HomeNewsBriefAuthorities Blame Gangs for the Bahamas’ Bloody Start to 2017
BRIEF

Authorities Blame Gangs for the Bahamas’ Bloody Start to 2017

CARIBBEAN / 16 FEB 2017 BY MIMI YAGOUB EN

A wave of gang-related murders in the Bahamas has forced the military onto the streets, a worrying development in a country where violence is reaching critical levels.

The Caribbean archipelago of approximately 388,000 people has already seen at least 27 murders since the start of the year, with seven dead over the past weekend in the capital of Nassau, according to Tribune 242. If violence remains at this level, the murder count by the end of 2017 would hit 224 — equivalent to a homicide rate of 57.77 per 100,000 inhabitants. 

The crime spree has prompted the government to deploy the army onto the streets to assist the police. National Security Minister Bernard Nottage announced this and a number of other security measures on February 15, including increased foot patrols, lockdowns and raids of “crime hot spots,” as well as the creation of a gun interdiction task force.

SEE ALSO:  Coverage of the Caribbean

Minister Nottage attributed most of the murders to feuds within a small group of “violent offenders…affiliated with gangs, guns and drugs.”

But the response to this year’s bloody events has been mixed. On February 13, Prime Minister Perry Christie described the situation as “reminiscent of the Wild West,” and said the state had to respond by “flooding the streets with officers,” Caribbean 360 reported.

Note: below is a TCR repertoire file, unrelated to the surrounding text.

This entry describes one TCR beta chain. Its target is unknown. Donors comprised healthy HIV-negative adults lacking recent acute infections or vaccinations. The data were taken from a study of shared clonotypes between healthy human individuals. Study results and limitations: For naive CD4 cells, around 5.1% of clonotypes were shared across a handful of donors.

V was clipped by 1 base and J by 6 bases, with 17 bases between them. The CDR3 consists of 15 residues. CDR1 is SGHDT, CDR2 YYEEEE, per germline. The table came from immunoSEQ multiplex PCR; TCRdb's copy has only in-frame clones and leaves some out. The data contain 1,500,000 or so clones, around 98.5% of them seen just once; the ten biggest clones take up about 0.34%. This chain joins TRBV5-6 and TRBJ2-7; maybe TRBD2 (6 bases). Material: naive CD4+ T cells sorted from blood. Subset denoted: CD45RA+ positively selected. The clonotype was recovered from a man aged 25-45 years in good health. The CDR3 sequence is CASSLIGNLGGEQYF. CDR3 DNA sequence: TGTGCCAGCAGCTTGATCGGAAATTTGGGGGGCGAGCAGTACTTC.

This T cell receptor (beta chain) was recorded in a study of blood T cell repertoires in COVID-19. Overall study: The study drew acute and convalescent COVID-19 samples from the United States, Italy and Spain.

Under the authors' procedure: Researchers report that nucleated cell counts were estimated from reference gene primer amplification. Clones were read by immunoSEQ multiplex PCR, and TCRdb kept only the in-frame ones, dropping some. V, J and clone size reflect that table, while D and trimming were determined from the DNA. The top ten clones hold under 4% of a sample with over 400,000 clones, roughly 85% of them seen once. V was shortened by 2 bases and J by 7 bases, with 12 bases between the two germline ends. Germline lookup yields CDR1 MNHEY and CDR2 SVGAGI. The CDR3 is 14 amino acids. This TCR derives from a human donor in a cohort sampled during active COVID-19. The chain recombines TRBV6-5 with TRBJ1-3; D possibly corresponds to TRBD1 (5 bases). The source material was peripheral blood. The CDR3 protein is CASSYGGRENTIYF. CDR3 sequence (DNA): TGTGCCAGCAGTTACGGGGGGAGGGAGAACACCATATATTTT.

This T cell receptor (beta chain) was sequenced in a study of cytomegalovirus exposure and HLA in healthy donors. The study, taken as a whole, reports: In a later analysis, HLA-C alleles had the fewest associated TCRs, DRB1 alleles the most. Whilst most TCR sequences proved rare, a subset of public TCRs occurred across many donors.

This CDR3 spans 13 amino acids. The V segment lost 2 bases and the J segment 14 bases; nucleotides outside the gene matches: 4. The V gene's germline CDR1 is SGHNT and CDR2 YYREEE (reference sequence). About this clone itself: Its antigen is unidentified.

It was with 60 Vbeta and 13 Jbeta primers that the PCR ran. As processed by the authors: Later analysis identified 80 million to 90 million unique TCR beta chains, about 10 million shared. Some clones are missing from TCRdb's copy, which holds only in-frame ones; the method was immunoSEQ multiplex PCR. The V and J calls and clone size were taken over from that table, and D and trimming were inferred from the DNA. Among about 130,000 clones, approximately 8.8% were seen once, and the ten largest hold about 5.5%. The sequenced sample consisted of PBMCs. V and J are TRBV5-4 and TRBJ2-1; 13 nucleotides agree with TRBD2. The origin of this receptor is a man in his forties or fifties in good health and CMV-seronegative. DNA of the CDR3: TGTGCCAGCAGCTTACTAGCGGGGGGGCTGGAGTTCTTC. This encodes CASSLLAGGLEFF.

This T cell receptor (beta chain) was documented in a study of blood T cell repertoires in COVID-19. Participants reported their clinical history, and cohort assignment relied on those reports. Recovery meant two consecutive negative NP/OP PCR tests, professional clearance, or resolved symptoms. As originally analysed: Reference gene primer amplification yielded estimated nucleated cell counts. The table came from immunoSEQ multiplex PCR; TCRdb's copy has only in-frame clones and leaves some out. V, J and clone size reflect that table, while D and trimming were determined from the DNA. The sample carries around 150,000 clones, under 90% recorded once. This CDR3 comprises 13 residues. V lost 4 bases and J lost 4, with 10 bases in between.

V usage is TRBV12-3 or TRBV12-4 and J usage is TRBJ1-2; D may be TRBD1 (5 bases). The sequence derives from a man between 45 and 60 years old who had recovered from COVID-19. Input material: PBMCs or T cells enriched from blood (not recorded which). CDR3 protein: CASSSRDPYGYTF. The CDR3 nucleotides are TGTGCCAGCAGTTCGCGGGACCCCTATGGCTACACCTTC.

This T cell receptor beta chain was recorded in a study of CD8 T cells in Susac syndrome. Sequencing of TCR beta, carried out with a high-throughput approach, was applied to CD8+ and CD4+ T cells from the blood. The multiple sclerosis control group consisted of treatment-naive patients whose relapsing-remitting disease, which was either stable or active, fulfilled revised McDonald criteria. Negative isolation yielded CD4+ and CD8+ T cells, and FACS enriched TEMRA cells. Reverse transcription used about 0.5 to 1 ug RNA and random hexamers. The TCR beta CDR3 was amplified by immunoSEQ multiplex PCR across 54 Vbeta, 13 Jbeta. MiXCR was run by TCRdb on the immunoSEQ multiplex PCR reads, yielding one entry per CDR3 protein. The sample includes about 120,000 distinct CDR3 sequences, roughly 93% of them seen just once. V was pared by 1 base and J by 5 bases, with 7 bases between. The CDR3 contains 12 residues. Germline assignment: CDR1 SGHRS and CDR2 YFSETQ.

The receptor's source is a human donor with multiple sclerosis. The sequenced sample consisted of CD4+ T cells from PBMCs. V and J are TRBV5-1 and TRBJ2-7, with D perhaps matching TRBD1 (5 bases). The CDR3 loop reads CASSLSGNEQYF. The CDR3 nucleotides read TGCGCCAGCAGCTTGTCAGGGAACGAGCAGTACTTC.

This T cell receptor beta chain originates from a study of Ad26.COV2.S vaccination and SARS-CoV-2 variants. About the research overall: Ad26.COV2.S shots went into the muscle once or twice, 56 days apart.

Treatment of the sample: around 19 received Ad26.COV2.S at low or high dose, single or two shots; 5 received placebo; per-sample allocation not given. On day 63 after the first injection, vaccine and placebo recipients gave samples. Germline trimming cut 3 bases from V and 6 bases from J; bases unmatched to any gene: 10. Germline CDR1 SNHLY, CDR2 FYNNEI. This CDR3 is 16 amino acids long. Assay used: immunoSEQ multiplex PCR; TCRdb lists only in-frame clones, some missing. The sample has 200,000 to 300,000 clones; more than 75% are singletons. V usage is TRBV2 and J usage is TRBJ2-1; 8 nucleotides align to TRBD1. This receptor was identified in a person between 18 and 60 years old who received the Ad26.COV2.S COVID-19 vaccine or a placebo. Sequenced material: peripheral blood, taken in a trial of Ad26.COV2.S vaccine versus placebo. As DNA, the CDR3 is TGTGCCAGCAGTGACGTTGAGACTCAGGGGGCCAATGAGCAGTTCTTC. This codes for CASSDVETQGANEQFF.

That same day, however, Police Commissioner Ellison Greenslade told the press: “It is a falsehood to tell the Bahamian public and the world at large that the Bahamas is in crisis, that is nonsense.” He blamed the murders on youths who “have fallen through the cracks of our society,” and assured law-abiding citizens they need not fear attack.

InSight Crime Analysis

The Bahamas is not typically considered a major center of criminal activity, but if the murder rate continues at its current pace it would be comparable to that of countries such as Honduras, which has long suffered from rampant insecurity in large part because of the strong gang presence there.

Disputes between gangs are often drug related, and narcotics trafficking is a key concern in the Caribbean country. Located only 50 miles from US shores, its 700 cays and islands make the Bahamas an optimal transit point for illegal goods.

The security crisis also speaks to the authorities’ struggles to respond to violent outbreaks. The mixed messages being presented by state institutions are a possible indication that the government is not totally united on the security front. Police officers are also frequent targets of violence, as demonstrated by the shooting of two officers only days ago. This factor could well be hindering the police’s ability to combat criminal groups. 

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